I say this of myself, miserably cast down into the depths of vice, bowed down with the weight of crimes, thrust down by my own hand into a dark prison of sins, wrapped round with the shadows of darkness.
Therefore, since you are now with the chosen because you are beloved and are beloved because you are chosen of God, 1, in my misery, pray to you, in bliss; in my darkness, I ask for light; in my sins, redemption; impure, I ask for purity.
 Recall in loving kindness what you used to be, how much you needed mercy, and seek for me that same forgiving love that you received when you were wanting it. Ask urgently that I may have the love that pierces the heart; tears that are humble; desire for the homeland of heaven; impatience with this earthly exile; searing repentance; and a dread of torments in eternity.
Turn to my good that ready access that you once had and still have to the spring of mercy.
Draw me to him where I may wash away my sins; bring me to him who can slake my thirst; pour over me those waters that will make my dry places fresh. You will not find it hard to gain all you desire from so loving and so kind a Lord, who is alive and reigns and is your friend.

For who can tell, beloved and blest of God, with what kind familiarity and familiar kindness he himself replied on your behalf to the calumnies of those who were against you? How he defended you, when the proud Pharisee was indignant, how he excused you, when your sister complained, how highly he praised your deed, when Judas begrudged it.
And, more than all this, what can I say, how can I find words to tell, about the burning love with which you sought him, weeping at the sepulchre, and wept for him in your seeking?
How he came, who can say how or with what kindness, to comfort you, and made you burn with love still more; how he hid from you when you wanted to see him, and showed himself when you did not think to see him; how he was there all the time you sought him, and how he sought you when, seeking him, you wept.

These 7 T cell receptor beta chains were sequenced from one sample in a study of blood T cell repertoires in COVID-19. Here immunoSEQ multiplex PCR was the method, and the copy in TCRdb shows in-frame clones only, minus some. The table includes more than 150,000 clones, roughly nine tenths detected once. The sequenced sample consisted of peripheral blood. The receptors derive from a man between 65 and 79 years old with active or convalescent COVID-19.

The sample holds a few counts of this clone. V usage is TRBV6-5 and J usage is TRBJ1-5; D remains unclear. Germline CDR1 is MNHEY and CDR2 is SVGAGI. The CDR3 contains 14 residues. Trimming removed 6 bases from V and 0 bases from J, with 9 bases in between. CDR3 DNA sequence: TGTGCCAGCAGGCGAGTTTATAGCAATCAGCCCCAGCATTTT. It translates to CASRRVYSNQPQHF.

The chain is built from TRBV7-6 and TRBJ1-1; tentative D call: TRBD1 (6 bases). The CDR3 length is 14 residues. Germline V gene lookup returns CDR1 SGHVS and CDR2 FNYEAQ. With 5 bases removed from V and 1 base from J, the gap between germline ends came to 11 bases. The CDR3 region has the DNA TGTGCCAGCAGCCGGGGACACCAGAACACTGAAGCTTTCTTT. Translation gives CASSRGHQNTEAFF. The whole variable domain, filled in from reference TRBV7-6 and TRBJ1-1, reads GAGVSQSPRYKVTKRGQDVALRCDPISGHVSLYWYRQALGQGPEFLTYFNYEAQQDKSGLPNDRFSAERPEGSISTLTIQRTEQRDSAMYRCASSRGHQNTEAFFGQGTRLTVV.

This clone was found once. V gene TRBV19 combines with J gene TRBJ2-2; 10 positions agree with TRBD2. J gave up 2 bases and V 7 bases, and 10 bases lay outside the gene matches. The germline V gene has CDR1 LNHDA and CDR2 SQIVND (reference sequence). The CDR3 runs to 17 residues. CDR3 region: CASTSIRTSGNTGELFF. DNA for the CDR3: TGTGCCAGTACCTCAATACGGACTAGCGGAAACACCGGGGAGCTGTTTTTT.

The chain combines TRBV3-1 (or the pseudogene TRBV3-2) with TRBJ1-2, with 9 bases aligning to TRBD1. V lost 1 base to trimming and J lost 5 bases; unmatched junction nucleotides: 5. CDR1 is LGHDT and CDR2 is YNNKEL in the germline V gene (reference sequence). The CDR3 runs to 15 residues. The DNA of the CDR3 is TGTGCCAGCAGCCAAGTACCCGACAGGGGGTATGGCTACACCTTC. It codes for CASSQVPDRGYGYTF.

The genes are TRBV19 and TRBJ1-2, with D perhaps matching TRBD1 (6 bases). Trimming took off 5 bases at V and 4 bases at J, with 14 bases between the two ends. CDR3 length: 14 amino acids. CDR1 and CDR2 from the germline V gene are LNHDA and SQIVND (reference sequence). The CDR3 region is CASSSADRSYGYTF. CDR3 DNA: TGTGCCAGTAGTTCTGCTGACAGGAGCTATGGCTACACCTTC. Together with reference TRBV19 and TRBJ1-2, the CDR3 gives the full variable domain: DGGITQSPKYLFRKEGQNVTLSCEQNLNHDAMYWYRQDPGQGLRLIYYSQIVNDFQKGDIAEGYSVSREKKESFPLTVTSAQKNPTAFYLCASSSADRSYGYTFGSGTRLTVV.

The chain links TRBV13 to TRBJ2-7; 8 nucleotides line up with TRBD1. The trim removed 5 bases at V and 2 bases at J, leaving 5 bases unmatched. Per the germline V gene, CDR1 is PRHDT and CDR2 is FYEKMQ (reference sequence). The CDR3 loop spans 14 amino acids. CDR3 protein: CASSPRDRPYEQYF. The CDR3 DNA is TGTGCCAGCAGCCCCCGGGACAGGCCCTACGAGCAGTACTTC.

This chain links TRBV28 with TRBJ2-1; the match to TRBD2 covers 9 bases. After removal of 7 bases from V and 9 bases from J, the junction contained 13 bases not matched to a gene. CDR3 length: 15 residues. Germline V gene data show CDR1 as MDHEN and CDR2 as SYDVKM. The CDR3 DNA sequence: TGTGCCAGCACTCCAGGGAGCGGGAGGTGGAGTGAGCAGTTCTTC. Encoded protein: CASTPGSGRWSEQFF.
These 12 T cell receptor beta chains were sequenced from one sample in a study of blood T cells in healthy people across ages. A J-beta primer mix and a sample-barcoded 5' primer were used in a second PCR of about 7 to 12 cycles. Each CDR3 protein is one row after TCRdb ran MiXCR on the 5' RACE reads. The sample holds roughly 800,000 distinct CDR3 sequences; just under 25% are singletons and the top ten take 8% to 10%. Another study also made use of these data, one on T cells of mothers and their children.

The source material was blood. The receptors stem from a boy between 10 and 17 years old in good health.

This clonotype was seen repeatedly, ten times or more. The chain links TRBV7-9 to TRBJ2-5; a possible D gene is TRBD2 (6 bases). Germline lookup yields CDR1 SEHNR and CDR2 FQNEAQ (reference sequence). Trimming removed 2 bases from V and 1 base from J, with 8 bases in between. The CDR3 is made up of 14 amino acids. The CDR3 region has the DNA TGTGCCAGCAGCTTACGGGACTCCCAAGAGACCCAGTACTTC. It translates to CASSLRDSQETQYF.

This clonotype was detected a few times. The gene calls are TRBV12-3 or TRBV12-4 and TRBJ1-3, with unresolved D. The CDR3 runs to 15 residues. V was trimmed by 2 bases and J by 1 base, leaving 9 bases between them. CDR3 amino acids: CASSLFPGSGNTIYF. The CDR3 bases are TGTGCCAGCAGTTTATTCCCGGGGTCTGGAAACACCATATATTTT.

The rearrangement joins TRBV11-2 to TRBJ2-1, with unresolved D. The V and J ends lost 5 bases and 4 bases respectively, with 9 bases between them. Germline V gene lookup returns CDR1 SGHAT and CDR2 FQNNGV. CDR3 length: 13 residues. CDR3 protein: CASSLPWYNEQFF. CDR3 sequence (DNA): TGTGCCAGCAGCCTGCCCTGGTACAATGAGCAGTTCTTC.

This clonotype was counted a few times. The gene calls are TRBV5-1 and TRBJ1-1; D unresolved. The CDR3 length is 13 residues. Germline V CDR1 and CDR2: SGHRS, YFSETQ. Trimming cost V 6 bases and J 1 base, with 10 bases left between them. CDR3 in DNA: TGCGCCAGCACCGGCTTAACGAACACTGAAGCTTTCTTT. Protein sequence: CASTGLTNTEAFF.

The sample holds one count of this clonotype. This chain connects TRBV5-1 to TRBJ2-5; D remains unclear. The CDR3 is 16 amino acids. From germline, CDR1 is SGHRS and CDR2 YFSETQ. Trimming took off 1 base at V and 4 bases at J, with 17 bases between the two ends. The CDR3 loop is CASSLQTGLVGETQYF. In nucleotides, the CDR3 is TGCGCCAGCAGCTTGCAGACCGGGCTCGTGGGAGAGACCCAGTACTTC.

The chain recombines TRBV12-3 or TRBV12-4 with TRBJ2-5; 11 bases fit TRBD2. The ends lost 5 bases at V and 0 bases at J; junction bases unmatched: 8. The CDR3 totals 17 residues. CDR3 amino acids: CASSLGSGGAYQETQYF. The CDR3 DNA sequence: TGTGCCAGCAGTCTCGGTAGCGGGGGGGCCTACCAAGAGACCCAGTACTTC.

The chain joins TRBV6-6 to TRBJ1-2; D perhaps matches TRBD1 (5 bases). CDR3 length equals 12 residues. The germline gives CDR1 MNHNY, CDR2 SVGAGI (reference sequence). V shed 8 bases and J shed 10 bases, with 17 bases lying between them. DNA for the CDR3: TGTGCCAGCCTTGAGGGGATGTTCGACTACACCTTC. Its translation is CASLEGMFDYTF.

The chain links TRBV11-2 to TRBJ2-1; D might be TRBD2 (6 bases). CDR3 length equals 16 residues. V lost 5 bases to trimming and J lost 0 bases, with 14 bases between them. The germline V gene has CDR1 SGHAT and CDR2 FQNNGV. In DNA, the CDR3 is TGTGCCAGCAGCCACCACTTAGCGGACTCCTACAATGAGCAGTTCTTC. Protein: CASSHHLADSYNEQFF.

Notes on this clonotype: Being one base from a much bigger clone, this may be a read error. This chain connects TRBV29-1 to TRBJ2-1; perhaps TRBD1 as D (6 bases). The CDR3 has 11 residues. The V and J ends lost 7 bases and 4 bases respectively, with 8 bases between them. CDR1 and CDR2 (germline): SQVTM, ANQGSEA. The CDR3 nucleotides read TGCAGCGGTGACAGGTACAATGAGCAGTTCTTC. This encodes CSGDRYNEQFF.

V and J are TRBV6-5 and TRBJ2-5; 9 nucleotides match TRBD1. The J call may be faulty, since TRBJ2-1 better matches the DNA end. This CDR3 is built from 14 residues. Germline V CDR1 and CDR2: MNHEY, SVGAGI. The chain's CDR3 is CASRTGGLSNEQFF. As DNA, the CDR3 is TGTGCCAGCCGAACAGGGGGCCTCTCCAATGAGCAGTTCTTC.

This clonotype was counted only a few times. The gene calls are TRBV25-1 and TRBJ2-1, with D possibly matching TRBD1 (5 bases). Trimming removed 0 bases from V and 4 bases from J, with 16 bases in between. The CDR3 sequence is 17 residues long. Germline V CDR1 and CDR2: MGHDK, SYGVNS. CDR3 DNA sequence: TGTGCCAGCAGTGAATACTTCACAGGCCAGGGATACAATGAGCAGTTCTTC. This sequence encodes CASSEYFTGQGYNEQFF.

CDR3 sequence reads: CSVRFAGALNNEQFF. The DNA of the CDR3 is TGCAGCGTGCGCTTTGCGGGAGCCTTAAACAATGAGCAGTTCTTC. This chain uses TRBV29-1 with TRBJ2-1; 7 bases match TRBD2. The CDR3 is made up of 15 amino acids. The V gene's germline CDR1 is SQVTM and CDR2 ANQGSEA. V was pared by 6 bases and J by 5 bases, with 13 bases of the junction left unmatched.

But you, most holy Lord, why do you ask her why she weeps?
Surely you can see; her heart, the dear life of her soul, is cruelly slain.
O love to be wondered at;
O evil to be shuddered at;
you hung on the wood, pierced by iron nails, stretched out like a thief for the mockery of wicked men; and yet, 'Woman,' you say, 'why are you weeping?' She had not been able to prevent them from killing you, but at least she longed to keep your body for a while with ointments lest it decay.
No longer able to speak with you living, at least she could mourn for you dead. So, near to death and hating her own life, she repeats in broken tones the words of life which she had heard from the living.
And now, besides all this, even the body which she was glad, in a way, to have kept, she believes to have gone.
And can you ask her, 'Woman, why are you weeping?'
Had she not reason to weep?
For she had seen with her own eyes--if she could bear to look--what cruel men cruelly did to you; and now all that was left of you from their hands she thinks she has lost.
All hope of you has fled, for now she has not even your lifeless body to remind her of you.
And someone asks, 'Who are you looking for? Why are you weeping?'
You, her sole joy, should be the last thus to increase her sorrow. But you know it all well, and thus you wish it to be, for only in such broken words and sighs can she convey a cause of grief as great as hers. The love you have inspired you do not ignore,